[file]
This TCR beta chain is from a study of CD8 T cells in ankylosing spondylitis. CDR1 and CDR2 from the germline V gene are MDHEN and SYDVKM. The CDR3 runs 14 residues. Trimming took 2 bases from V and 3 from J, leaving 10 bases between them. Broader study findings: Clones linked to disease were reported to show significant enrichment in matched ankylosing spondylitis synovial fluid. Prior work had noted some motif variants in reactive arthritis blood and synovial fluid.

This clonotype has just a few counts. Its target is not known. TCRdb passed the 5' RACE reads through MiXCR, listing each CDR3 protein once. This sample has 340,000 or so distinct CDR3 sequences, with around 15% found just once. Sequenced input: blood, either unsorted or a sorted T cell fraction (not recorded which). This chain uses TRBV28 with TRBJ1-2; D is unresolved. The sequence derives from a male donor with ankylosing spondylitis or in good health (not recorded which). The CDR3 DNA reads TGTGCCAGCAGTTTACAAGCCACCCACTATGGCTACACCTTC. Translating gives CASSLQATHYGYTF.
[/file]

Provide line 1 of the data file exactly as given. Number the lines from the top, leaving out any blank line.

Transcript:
This TCR beta chain is from a study of CD8 T cells in ankylosing spondylitis. CDR1 and CDR2 from the germline V gene are MDHEN and SYDVKM. The CDR3 runs 14 residues. Trimming took 2 bases from V and 3 from J, leaving 10 bases between them. Broader study findings: Clones linked to disease were reported to show significant enrichment in matched ankylosing spondylitis synovial fluid. Prior work had noted some motif variants in reactive arthritis blood and synovial fluid.